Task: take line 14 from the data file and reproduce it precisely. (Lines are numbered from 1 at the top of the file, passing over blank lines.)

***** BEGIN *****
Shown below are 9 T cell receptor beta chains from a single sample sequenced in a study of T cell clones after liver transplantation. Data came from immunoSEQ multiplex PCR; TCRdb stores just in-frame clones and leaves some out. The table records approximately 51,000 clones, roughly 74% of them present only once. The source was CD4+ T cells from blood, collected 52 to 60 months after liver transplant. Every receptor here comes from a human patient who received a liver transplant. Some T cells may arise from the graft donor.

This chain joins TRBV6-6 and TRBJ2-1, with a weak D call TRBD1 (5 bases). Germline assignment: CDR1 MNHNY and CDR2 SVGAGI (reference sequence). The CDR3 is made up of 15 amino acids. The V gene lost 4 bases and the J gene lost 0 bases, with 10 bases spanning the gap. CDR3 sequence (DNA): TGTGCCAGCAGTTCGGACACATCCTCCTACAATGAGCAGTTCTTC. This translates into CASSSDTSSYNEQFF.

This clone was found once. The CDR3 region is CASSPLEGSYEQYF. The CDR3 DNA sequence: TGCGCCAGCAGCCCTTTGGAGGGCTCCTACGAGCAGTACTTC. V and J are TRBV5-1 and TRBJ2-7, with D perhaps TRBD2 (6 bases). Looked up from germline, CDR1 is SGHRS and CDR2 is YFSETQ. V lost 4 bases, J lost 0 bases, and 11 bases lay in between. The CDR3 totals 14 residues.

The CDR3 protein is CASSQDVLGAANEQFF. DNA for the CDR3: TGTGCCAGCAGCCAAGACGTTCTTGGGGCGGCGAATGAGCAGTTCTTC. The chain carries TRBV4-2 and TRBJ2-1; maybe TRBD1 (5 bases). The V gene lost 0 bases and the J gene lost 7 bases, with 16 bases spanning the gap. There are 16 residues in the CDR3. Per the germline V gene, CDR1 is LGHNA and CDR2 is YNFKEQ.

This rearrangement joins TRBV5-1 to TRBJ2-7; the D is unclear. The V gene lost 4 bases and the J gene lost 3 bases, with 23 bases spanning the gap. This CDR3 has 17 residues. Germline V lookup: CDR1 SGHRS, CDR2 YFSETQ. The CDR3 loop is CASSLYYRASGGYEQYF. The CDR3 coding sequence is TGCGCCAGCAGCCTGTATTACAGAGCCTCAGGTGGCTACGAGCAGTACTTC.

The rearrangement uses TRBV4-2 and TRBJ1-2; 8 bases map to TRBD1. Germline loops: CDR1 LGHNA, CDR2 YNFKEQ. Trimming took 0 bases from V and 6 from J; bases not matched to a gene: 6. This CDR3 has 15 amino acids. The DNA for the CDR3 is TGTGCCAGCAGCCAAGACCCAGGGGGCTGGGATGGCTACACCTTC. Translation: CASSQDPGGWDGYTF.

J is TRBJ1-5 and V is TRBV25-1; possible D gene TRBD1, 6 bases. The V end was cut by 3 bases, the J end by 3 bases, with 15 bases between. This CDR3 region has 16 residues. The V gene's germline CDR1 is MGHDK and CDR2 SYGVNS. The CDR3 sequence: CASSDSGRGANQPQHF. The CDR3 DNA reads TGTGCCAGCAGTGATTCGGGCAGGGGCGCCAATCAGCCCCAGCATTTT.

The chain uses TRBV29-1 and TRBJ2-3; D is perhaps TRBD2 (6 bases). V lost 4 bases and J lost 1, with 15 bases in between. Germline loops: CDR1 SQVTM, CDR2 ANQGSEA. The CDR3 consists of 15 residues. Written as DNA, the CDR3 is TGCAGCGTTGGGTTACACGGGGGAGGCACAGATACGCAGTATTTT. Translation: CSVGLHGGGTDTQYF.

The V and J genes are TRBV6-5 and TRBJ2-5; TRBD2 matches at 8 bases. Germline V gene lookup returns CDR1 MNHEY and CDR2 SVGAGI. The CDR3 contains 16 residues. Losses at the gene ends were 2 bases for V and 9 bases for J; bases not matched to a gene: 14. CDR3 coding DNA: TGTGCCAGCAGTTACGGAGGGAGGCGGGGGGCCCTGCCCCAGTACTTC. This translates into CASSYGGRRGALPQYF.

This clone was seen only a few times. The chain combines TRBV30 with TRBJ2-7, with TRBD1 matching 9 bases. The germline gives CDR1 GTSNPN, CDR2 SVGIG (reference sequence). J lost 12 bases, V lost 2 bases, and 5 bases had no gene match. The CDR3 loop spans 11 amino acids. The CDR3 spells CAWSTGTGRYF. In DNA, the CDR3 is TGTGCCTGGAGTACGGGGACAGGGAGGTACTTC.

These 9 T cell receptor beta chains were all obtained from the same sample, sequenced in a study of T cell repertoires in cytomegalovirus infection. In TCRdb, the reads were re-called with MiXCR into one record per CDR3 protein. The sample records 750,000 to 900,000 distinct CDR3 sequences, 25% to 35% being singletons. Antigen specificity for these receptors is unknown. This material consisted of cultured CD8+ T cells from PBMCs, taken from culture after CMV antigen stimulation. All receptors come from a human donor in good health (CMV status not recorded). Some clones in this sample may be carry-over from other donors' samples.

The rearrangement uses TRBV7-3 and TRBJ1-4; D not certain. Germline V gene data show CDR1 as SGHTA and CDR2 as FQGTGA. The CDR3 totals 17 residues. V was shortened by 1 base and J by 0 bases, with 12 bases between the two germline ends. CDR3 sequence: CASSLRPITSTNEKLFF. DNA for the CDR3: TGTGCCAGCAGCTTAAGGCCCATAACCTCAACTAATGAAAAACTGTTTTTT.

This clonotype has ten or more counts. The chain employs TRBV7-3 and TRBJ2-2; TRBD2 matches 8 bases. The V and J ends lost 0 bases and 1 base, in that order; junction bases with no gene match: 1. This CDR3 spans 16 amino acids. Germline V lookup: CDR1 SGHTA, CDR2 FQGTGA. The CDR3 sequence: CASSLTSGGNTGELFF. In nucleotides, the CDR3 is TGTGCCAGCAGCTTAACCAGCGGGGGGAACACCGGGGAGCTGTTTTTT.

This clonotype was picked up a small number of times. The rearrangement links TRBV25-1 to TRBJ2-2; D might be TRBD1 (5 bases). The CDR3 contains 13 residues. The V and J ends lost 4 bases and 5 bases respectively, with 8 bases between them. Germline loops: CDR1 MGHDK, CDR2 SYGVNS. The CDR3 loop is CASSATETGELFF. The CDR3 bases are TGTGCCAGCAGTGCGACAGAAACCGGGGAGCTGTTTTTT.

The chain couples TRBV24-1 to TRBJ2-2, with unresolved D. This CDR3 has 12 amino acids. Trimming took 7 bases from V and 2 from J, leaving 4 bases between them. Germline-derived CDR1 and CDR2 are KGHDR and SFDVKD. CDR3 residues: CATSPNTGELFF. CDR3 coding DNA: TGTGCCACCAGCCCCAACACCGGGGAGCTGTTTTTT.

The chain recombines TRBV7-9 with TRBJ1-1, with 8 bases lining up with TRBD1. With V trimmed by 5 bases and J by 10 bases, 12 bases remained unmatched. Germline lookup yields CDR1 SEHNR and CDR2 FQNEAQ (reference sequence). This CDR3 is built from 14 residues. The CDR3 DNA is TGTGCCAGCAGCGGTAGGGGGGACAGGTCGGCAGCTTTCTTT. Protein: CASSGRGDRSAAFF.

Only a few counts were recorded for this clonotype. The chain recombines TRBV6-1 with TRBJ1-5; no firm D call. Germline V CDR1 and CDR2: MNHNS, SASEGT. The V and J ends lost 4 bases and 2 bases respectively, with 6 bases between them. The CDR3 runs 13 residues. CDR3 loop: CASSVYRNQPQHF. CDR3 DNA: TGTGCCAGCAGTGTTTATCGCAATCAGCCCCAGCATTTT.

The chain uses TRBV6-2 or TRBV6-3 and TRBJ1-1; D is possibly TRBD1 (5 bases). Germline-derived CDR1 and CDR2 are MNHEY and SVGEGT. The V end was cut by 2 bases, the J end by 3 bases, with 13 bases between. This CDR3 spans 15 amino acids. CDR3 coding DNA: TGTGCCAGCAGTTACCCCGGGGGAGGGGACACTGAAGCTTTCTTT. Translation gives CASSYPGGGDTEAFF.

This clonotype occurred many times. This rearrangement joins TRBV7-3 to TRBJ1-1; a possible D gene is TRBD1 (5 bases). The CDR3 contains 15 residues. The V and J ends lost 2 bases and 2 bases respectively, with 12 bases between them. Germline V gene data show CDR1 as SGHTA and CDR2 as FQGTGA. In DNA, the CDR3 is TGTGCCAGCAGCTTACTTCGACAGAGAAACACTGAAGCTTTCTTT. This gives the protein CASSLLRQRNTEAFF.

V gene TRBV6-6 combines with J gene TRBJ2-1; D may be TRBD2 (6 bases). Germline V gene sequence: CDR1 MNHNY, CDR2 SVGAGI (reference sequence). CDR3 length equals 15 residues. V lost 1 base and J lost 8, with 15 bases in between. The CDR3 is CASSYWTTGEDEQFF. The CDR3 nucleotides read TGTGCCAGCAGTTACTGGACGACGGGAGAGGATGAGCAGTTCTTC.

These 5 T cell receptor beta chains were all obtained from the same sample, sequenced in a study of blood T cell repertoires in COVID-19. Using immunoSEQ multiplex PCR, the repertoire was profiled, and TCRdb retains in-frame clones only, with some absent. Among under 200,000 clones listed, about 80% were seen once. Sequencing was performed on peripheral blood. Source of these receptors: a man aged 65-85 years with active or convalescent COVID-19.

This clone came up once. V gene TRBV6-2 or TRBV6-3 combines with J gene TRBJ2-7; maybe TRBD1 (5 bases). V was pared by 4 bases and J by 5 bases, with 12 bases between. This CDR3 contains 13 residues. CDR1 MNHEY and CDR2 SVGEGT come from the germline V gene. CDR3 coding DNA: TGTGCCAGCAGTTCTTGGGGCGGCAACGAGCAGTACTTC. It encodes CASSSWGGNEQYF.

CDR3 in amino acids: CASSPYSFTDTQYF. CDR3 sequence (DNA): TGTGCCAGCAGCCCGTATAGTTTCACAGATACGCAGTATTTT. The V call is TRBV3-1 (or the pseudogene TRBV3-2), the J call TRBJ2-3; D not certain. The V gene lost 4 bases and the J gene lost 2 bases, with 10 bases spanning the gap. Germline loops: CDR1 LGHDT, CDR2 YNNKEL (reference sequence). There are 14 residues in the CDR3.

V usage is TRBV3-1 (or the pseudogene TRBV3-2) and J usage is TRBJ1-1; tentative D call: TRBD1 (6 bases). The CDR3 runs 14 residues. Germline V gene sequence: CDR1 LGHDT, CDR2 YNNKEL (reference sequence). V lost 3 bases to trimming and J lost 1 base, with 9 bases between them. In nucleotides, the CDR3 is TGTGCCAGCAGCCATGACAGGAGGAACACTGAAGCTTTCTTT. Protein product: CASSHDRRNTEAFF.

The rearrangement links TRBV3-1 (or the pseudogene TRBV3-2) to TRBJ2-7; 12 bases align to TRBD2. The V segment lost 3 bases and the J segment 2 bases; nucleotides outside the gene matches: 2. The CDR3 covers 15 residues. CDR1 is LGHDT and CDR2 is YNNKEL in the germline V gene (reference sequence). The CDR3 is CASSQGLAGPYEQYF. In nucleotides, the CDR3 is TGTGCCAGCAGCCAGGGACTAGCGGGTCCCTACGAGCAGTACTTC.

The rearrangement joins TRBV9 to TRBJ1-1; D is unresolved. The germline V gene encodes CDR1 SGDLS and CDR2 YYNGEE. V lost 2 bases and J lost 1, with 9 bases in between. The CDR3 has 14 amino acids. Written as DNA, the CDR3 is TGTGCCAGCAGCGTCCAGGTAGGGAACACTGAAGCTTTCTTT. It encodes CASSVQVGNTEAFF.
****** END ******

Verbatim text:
This clonotype was picked up a small number of times. The rearrangement links TRBV25-1 to TRBJ2-2; D might be TRBD1 (5 bases). The CDR3 contains 13 residues. The V and J ends lost 4 bases and 5 bases respectively, with 8 bases between them. Germline loops: CDR1 MGHDK, CDR2 SYGVNS. The CDR3 loop is CASSATETGELFF. The CDR3 bases are TGTGCCAGCAGTGCGACAGAAACCGGGGAGCTGTTTTTT.